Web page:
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Theories of Translation
Transcript of Theories of Translation
Eugene A. Nida
What is interlingual communication??
Facilitation of linguistic communication between members of distinct communities. (basically bilinguals like me and YOU.)
"In order to understand the nature of translation, we need to focus on the processes and procedures of interlingual communication."
Different Perspectives of Processes of Translating.
A statement that is seemingly contradictory or opposed to common sense and yet is perhaps true.
Paradoxes of interlingual communication:
amazingly complex (I.A Richards 1953)
completely natural (Harris & Sherwood 1978)
"Interpreting is often done by children with amazingly fine results, especially before they have gone to school and have learned something about nouns, verbs, and adjectives."
Eugene A. Nida
diversity of language
differences of corresponding cultures
problems of interpersonal communication
changes in literary fashion'
distinct kinds of content
circumstances in which translations are to be used.
Translating is a technology which is dependent on a number of disciplines
WHAT ARE THEY?
There are 4 major Perspectives of Interlingual Communication
Concerned with the interpretation of the text and how it is presented.
Concerned with the accuracy of the translation and the "faithfulness" to the original text.
Examples that were used : Bible translations ( they were analyzed)
Translator of Early ages;
Luther ( who was the most influential)
Modern Representatives; (were concerned with the text)
John Felstiner (Author of Translating Neruda)
Study of diverse linguistic structures and functions of language.
It was said; because translation involves at least two languages, it was inevitable that linguists were interested in the process.
Chomsky ( with his colleagues added dynamic dimension to language structure thru the use of transformations.
Uses the Communication module consisting;
(sender, message, receptor, feedback,noise,setting and medium)
Translation is a message that is decoded and the recoded by the translator in order to reach the receptor.
Sociolinguists who study the use of language in a society have made important contributions to the study of translation based on communication theory.
Functions of language:
(informative, expressive, imperative, cognitive)
According to the author, the minimal requirement for adequacy of a translation would be that the receptor language readers are made aware of the emotional and cognitive responses of the source language readers to the text. Maximal requirement would be that the responses of the receptor language readers are similar to those of the source language ones.
Georges Mounin and Katharina Reiss are examples of those who look to the communication paradigm behind translation theory.
This perspective views communication as an act that involves numerous codes.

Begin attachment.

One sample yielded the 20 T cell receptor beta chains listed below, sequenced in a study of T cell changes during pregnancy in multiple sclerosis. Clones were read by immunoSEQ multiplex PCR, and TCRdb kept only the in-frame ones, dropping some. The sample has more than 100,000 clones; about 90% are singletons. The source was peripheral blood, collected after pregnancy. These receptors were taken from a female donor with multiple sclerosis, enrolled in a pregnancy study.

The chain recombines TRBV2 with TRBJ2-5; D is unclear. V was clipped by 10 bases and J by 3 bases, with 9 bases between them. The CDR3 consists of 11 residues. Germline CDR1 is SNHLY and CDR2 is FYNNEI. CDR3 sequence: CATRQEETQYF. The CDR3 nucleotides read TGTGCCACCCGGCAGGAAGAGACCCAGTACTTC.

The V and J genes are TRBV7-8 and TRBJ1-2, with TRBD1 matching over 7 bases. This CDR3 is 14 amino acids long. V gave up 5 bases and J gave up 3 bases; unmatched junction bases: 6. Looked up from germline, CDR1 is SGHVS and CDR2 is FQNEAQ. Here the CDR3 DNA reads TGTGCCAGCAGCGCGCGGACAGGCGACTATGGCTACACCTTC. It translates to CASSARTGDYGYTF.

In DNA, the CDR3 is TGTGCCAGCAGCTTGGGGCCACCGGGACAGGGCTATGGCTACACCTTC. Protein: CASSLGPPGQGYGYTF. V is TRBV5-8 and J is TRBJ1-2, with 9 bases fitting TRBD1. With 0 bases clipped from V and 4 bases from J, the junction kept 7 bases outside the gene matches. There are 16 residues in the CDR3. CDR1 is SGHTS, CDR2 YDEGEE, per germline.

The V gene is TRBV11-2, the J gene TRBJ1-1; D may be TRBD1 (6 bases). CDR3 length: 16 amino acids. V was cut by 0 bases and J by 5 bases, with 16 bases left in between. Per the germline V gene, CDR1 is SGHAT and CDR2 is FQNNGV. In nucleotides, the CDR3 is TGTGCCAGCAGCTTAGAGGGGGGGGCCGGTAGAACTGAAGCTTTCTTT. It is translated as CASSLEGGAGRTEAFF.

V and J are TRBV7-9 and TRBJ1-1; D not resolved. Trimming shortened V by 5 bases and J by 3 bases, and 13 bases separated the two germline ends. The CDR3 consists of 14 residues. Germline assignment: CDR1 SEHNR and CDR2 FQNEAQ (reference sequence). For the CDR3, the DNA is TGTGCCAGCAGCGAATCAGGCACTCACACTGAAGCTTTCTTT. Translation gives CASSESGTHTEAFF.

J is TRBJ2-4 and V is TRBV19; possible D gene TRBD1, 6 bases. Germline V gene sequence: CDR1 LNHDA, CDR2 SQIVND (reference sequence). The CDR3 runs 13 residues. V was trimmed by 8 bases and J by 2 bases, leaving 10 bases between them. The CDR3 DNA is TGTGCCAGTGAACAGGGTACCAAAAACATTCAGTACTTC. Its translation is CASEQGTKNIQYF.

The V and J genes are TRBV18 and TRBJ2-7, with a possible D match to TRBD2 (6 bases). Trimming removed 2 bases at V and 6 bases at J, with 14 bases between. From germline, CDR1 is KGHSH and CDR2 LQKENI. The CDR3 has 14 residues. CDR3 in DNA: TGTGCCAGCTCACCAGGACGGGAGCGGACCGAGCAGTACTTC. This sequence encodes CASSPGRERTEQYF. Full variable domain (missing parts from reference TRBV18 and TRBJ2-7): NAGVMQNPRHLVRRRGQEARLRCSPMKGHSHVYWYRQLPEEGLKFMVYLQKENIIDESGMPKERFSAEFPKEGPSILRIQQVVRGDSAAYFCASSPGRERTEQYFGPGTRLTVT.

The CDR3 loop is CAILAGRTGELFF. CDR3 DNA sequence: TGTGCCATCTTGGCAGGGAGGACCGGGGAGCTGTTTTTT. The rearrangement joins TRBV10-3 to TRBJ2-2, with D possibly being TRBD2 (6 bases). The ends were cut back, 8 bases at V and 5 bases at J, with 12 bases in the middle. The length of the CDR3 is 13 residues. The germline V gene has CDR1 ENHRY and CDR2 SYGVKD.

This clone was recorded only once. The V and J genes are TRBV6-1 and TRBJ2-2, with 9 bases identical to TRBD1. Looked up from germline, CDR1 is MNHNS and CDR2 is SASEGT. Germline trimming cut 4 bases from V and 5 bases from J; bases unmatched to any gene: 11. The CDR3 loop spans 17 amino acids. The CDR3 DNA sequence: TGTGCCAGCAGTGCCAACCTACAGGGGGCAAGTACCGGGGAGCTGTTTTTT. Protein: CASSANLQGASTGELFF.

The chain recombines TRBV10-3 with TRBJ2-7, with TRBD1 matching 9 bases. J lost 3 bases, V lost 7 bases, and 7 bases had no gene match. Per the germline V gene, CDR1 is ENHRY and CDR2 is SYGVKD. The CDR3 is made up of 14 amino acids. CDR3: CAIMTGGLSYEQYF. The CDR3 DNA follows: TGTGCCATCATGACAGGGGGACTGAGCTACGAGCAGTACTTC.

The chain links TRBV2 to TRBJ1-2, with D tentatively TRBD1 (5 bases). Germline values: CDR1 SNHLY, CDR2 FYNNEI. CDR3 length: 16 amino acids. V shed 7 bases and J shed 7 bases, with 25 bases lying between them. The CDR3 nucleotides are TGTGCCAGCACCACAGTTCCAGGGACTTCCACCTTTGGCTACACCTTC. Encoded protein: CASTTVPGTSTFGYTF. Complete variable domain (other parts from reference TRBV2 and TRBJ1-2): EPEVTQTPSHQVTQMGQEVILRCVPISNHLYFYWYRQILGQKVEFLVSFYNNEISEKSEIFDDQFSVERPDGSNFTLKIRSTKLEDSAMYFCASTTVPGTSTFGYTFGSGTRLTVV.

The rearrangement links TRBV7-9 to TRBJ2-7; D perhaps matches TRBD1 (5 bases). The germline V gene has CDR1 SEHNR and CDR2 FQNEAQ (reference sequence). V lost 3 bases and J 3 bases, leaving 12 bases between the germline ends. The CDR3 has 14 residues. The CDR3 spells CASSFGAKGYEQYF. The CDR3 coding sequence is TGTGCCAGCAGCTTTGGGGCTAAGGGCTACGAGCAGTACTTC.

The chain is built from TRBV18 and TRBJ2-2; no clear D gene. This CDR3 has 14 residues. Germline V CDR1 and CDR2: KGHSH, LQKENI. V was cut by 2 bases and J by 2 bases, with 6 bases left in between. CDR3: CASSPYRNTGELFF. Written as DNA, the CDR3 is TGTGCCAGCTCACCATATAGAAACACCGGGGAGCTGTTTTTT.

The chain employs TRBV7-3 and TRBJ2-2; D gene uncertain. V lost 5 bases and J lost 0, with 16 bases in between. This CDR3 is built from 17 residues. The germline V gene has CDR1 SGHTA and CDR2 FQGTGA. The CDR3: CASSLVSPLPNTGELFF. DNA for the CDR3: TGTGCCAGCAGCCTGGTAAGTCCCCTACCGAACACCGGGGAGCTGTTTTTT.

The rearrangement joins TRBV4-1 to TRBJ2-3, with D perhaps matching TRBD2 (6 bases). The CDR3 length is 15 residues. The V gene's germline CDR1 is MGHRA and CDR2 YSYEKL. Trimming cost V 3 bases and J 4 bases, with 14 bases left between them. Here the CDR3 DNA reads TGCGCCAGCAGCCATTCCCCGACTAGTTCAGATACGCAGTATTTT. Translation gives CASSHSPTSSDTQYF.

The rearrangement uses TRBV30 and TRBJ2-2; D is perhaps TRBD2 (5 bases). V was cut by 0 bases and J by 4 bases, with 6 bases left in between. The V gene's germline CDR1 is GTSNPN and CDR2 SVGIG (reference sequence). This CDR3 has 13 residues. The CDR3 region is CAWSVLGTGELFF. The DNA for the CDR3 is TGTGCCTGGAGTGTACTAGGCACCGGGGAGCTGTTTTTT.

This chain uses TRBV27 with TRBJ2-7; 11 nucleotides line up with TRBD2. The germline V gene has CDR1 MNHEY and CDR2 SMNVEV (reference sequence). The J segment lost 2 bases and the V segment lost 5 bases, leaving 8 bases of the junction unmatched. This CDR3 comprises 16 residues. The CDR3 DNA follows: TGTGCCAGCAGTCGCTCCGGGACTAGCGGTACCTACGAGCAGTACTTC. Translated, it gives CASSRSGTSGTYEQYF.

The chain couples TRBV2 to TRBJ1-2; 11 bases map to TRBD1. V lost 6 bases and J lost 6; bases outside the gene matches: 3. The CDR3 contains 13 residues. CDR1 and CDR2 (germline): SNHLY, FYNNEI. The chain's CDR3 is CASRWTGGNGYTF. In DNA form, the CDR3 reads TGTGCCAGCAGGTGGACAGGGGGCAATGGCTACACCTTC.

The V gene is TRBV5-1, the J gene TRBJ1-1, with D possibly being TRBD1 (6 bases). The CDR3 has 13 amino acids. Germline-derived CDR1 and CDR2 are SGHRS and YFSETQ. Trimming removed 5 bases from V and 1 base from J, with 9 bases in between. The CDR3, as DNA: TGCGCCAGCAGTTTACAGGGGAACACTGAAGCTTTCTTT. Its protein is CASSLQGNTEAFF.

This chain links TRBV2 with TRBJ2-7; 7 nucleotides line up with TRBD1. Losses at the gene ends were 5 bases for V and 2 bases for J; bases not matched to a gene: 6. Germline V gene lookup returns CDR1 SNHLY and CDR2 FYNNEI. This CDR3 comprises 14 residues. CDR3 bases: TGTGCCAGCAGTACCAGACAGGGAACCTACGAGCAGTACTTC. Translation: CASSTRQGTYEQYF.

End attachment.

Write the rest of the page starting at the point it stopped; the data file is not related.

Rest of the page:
Words also have paralinguistic and extralinguistic features. It says that people look at background information, and they make judgement about the speaker's sincerity, commitment to truth, breadth of learning, specialized knowledge, ethnic background, concern for others, and personal attractiveness.
All of this says a lot about someone's response to a statement.
The socio-semiotic perspective is more comprehensive, it looks at language as rooted in the socio-cultural context of everyday life.
Advantages of the sociosemiotic approach;
It perceives language as the offshoot of a host of socio-cultural factors and hence rooted in the everyday world of reality, rather than in an ideal speaker community.
It can be verbally creative as its focus is on actually spoken language; it is not bound by reductive rules of language.
It does not conceive of language as a rigid system with clear cut boundaries and a well established meaning underlying it. It acknowledges the malleability of language and the indeterminacy of meaning.
It takes into account the interdisciplinary nature of codes, which tends to expand the boundaries of translation activity.
! Conclude !
Philological; looks at source text, including its production, transmission, and history of interpretation
Linguistic; looks at the language involved in restructuring the source-language message into the receptor language.
Communicative; looks at the communication events which constitute the setting of the source message and the translated text.
Sociosemiotic; looks at the variety of codes in the respective communication events.
: the scientific study of language and its structure
the study of humankind, human culture and society.
the scientific study of the human mind and its functions.
the branch of knowledge dealing with the principles and methods by which information is conveyed.
the branch of biology that deals with the nervous
( TTR: vol 4,No 1, 1991, p 19-32-- Eugene A. Nida)